Open Studios September 2012
As part of the highly anticipated Brighton Digital Festival, the 24th - 28th of September 2012 saw 20 of Brighton’s thriving digital agencies open their doors to the public as part of Wired Sussex’s Digital Open Studios week. The idea of this week was to offer people the chance to visit these agencies in their working environment, so you can see what they do, where they do it and how they do it!
Last year, we held two highly successful, sold out sessions in collaboration with our neighbours at NixonMcInnes. So this year, we decided to go solo and hold our own session, where the public could come and meet the team and find out more about what we do over a spot of lunch. We offered two interactive presentations entitled ‘Rethinking Interfaces’ and ‘Getting Clever with Linked Data,’ to give people an idea of the thinking that goes on behind the scenes at Cogapp. It was also a great opportunity for us to showcase some recent projects that we are particularly proud of, including a virtual exhibition space for the ICA, award-winning apps for Tate Modern and Dorling Kindersley and a ground-breaking new website for The Science Museum which will launch later this year.
We were over the moon with the response we received to our session, which sold out twice, and left us hunting for extra chairs to cater for the demand! On the day, we were worried that some dreadful Brighton weather would prevent people from attending, but we were delighted when over 50 guests arrived and filled our fourth floor studio. The lovely people at Moorish provided our guests with some rather tasty Moroccan morsels, and after a mouthful or two of hummus, our guests settled down to hear our presentations.
Our design team, Eleanor, Sita and honouree design member Joe, kicked things off with a talk on the theme of ‘Rethinking Interfaces.’ They discussed a method of working that helps surface a better, more minimal way of interfacing with designs. Using great examples of how Amazon and Google looked in the early 90s, Joe explained how interfaces have evolved to become sleeker and more minimal. Google in particular, has recently moved to a distinctly minimal interface and we discussed the reasoning behind their ‘I’m feeling lucky button,’ which nobody in our audience had ever clicked. Interestingly, this feature costs Google $110 million a year as 1% of all searches use this button and bypass advertising. Perhaps Google is trying to give something back to their users?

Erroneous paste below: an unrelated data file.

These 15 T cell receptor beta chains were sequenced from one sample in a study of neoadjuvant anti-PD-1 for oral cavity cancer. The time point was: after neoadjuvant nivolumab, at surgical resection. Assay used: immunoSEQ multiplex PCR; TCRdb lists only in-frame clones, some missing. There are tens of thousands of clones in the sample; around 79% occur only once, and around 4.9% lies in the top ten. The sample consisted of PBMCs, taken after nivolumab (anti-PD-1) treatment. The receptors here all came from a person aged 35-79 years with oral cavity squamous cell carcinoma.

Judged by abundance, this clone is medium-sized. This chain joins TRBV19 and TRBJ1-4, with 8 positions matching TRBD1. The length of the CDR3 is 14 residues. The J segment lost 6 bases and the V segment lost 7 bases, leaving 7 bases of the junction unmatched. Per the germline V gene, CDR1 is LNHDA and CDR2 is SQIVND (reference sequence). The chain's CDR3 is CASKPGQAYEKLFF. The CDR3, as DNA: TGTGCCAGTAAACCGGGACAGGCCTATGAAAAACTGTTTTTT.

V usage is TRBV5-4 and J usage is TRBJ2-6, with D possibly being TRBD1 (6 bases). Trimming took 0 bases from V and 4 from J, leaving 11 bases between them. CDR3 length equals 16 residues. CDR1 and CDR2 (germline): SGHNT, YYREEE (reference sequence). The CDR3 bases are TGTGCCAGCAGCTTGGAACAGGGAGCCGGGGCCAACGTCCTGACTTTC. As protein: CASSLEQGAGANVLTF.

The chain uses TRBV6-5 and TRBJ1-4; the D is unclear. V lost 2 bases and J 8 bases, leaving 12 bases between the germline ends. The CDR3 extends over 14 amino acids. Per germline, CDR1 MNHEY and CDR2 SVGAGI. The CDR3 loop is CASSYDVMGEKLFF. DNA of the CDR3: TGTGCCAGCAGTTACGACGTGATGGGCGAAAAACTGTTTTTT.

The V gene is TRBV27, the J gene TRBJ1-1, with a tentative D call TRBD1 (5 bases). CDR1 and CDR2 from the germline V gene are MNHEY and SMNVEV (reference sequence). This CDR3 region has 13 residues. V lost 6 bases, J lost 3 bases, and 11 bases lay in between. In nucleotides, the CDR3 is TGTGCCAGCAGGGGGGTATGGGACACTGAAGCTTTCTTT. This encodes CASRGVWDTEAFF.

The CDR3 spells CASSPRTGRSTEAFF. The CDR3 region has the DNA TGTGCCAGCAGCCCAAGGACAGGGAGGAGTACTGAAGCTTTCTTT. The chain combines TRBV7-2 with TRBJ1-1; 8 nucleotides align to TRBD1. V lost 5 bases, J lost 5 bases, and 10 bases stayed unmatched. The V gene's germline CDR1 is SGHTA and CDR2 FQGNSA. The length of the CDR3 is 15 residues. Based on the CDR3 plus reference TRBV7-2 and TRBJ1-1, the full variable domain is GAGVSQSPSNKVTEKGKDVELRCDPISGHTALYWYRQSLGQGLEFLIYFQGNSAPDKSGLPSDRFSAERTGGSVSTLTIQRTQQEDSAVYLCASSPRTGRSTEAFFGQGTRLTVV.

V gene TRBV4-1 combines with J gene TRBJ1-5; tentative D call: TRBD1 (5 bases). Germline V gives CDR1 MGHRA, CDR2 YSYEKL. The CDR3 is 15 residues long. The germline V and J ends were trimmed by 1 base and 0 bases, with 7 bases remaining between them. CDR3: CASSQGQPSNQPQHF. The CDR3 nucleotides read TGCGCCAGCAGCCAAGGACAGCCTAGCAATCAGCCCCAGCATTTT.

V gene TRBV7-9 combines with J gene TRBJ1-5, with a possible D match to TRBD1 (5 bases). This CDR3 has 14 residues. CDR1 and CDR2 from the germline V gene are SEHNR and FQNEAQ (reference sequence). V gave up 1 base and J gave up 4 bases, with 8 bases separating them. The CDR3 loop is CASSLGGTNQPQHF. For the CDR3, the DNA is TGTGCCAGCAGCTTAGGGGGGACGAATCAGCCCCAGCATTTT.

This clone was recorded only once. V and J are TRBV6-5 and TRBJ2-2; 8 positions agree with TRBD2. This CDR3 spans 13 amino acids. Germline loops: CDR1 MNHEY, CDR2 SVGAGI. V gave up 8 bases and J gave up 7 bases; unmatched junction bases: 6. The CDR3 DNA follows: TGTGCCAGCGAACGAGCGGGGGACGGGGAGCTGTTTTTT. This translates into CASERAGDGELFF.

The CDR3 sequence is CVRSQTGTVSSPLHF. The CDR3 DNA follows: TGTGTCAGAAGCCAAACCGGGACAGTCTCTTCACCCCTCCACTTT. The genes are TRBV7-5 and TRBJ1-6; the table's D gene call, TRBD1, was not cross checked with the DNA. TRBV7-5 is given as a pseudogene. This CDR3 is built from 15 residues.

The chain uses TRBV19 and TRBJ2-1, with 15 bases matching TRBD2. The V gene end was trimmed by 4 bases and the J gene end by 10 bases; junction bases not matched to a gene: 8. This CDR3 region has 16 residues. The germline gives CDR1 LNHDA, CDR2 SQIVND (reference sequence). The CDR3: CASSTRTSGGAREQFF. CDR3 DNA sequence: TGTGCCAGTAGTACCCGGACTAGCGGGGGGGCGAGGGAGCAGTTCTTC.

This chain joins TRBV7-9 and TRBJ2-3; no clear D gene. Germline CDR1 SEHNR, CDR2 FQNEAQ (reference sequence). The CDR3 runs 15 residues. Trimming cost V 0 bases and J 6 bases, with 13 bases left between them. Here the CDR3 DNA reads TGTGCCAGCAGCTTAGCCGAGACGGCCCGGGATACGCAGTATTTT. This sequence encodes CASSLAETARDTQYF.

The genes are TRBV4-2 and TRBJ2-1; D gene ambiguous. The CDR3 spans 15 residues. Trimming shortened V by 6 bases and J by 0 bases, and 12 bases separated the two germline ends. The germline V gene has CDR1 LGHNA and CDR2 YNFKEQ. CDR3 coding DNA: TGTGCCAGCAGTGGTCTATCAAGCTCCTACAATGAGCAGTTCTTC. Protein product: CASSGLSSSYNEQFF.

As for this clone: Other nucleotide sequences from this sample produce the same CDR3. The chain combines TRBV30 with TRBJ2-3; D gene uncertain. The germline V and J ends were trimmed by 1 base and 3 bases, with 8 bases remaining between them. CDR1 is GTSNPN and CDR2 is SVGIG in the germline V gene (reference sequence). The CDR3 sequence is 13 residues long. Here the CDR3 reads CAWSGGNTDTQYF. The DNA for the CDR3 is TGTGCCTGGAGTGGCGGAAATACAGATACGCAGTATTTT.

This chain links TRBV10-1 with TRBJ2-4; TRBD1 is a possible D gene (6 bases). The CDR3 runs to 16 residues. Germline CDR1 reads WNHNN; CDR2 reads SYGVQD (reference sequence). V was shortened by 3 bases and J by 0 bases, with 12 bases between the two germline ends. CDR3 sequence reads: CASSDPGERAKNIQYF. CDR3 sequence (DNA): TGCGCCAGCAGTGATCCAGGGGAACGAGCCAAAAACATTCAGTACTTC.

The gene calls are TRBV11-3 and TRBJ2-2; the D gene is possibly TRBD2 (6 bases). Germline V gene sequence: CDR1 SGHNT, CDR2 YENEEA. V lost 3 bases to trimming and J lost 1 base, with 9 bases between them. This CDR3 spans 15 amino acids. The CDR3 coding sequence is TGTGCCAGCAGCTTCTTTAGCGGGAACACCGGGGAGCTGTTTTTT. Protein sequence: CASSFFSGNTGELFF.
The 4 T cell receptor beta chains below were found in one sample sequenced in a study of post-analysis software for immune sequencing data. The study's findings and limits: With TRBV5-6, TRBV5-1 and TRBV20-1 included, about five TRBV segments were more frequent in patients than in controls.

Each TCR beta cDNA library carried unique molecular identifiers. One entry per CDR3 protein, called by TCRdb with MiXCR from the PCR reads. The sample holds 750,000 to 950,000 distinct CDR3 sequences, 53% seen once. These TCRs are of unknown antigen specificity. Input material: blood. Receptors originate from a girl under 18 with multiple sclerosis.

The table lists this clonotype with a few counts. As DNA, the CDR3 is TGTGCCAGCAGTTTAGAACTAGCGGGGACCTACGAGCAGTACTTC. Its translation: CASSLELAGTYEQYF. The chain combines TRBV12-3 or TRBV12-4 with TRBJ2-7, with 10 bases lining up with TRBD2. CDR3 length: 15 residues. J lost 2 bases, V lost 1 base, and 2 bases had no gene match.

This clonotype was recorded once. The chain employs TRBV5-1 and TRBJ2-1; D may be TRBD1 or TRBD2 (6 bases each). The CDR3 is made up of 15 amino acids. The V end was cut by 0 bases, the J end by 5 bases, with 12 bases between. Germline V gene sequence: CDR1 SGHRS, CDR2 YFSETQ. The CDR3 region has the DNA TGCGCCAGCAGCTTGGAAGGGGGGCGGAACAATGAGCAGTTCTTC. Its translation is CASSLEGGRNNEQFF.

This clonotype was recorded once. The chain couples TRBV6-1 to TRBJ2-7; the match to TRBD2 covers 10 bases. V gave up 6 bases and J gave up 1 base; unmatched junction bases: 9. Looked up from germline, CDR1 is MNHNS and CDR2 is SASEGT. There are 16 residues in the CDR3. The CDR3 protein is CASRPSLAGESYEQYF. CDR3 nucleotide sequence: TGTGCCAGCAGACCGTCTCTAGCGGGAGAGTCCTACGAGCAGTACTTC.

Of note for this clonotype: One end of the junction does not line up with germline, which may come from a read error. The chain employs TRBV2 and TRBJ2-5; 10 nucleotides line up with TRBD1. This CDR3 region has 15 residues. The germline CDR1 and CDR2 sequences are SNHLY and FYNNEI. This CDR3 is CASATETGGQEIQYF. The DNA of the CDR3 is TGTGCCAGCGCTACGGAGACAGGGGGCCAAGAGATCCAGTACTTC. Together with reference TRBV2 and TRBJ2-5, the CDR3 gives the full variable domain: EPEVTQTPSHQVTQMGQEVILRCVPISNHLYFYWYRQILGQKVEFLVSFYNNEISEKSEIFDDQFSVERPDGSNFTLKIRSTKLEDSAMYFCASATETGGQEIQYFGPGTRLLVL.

The team then presented some of our recent projects that have used this collaborative approach to great success, those being The ICA SOUNDWORKS website and The Unilever Series at Tate Modern iPad app. Sita spoke about how she set about designing an interface for the Tate app that wouldn’t detract from Tate’s beautiful content whilst mirroring the distinctive iconography of the Turbine Hall.
One of the app’s key characteristics is the distinctive, time wheel gesture that allows the user to go forward, and back in time through thirteen years of artwork. As we didn’t want to clutter the interface with instructions and guidance, Sita explained the importance of user testing this navigational device thoroughly to ensure that users could use it intuitively.
If you’d like to learn more about our work with the ICA and Tate you can read more below:
Next up, Ben and Tristan, gave us a whirlwind tour of the concepts behind linked data and the semantic web. Thankfully, they began with an introduction to the basics, which was highly appreciated by the less technically minded of us. It was really interesting to hear just how quickly the semantic web has grown since 2007 as shown in the graphs below.
To give us some real-world context, Tristan showed some examples of websites already making clever use of linked data including The BBC’s MusicBrainz, Wildlife Finder and World Cup 2010 microsites. Coincidently, one of our guests had worked on the BBC’s MusicBrainz website and he was able to tell us about his experience of working with linked data. It was interesting to hear that he had faced similar challenges to our tech team.
Here at Cogapp, we’ve also been busy making use of linked data through our work building beautiful apps for Dorling Kindersley and developing an exciting new website for the Science Museum. Ben gave us a sneaky peek of this work-in-progress website which works to make meaningful connections between their existing online content. Watch this space for the launch of this website early next year.
A big thank you to everyone who braved the rain to visit us on Wednesday. Overall, it was a great day, and we got to meet some really interesting people. We do hope you found the session interesting and got some useful insight into the world of Cogapp and how we operate. If you have any questions or comments about the session, we’d love to hear from you and you can get in touch via the comments box below.